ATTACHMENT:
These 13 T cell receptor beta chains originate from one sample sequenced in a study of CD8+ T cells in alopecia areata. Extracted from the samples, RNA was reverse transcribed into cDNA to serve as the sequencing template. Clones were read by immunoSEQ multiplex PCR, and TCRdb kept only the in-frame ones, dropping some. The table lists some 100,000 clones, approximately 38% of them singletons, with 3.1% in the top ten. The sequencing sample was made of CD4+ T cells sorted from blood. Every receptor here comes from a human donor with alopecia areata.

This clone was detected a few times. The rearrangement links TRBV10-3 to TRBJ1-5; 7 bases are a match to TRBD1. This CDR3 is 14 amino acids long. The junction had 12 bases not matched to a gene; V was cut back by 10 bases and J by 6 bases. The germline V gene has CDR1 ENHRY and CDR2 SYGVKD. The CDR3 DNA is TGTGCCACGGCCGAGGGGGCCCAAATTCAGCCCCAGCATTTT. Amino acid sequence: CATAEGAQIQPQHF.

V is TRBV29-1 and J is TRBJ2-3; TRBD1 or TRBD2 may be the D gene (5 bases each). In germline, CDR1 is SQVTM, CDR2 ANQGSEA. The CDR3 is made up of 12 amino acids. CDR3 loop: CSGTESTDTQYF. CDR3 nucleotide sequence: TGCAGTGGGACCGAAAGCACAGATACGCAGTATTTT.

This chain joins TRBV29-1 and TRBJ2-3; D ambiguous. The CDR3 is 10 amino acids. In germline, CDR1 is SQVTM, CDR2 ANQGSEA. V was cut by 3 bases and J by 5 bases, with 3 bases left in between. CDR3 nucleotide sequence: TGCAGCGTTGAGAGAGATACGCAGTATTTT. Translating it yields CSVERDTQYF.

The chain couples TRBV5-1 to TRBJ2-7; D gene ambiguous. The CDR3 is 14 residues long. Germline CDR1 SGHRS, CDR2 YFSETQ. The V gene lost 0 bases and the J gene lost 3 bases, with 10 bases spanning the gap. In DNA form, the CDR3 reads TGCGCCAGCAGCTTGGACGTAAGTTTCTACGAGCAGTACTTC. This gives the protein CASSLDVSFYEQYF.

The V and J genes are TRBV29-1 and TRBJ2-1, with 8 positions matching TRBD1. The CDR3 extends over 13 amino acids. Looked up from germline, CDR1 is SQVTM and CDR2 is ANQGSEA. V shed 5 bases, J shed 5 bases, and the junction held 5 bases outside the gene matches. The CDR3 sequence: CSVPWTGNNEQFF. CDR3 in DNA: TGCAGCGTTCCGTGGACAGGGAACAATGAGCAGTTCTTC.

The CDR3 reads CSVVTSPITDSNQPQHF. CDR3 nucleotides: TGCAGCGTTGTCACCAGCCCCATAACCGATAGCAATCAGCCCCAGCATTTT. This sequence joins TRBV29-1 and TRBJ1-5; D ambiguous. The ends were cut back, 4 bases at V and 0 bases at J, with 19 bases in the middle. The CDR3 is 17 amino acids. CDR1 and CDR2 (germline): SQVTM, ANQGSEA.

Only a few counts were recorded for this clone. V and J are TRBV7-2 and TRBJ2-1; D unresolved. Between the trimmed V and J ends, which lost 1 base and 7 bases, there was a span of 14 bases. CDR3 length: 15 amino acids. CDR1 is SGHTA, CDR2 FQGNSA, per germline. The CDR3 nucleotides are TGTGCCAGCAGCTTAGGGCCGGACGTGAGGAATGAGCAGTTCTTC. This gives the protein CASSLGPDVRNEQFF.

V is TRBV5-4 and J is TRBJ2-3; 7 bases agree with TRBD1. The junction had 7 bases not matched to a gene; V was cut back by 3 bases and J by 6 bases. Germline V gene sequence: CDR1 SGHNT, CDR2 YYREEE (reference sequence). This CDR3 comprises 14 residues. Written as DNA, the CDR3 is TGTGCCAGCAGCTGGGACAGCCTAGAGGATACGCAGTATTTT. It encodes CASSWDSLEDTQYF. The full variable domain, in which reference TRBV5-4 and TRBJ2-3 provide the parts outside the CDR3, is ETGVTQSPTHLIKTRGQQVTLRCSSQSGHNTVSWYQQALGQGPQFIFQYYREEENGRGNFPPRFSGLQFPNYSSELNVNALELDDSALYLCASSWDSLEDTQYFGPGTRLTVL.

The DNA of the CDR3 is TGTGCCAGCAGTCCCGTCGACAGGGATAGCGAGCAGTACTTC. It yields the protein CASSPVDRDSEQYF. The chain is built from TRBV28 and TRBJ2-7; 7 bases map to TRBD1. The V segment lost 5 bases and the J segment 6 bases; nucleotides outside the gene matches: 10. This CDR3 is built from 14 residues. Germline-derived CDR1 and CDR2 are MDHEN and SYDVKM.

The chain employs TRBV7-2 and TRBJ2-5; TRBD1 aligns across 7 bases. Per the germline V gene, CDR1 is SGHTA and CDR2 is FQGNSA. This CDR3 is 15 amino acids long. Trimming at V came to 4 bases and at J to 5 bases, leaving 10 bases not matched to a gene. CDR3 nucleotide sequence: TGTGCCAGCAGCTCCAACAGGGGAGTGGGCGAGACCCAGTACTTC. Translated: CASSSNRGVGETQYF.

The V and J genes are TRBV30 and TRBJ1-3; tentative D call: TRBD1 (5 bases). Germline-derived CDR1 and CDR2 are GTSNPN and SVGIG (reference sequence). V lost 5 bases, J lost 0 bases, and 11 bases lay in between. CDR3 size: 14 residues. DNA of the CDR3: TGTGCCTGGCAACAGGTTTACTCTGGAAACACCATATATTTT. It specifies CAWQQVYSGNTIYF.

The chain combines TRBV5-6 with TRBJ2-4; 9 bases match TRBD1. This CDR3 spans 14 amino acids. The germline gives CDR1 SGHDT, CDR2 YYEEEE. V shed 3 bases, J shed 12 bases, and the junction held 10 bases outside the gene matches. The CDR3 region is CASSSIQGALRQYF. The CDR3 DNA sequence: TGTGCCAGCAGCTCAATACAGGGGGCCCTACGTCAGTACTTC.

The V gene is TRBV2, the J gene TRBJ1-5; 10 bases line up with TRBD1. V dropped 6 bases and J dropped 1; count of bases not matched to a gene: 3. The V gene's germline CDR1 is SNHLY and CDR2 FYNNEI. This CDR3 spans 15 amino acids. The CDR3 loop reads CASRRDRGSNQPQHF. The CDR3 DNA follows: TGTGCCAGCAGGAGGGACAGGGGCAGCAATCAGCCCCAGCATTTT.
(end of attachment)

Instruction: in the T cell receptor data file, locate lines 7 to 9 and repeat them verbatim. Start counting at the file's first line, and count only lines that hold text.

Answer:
The CDR3 reads CSVVTSPITDSNQPQHF. CDR3 nucleotides: TGCAGCGTTGTCACCAGCCCCATAACCGATAGCAATCAGCCCCAGCATTTT. This sequence joins TRBV29-1 and TRBJ1-5; D ambiguous. The ends were cut back, 4 bases at V and 0 bases at J, with 19 bases in the middle. The CDR3 is 17 amino acids. CDR1 and CDR2 (germline): SQVTM, ANQGSEA.

Only a few counts were recorded for this clone. V and J are TRBV7-2 and TRBJ2-1; D unresolved. Between the trimmed V and J ends, which lost 1 base and 7 bases, there was a span of 14 bases. CDR3 length: 15 amino acids. CDR1 is SGHTA, CDR2 FQGNSA, per germline. The CDR3 nucleotides are TGTGCCAGCAGCTTAGGGCCGGACGTGAGGAATGAGCAGTTCTTC. This gives the protein CASSLGPDVRNEQFF.

V is TRBV5-4 and J is TRBJ2-3; 7 bases agree with TRBD1. The junction had 7 bases not matched to a gene; V was cut back by 3 bases and J by 6 bases. Germline V gene sequence: CDR1 SGHNT, CDR2 YYREEE (reference sequence). This CDR3 comprises 14 residues. Written as DNA, the CDR3 is TGTGCCAGCAGCTGGGACAGCCTAGAGGATACGCAGTATTTT. It encodes CASSWDSLEDTQYF. The full variable domain, in which reference TRBV5-4 and TRBJ2-3 provide the parts outside the CDR3, is ETGVTQSPTHLIKTRGQQVTLRCSSQSGHNTVSWYQQALGQGPQFIFQYYREEENGRGNFPPRFSGLQFPNYSSELNVNALELDDSALYLCASSWDSLEDTQYFGPGTRLTVL.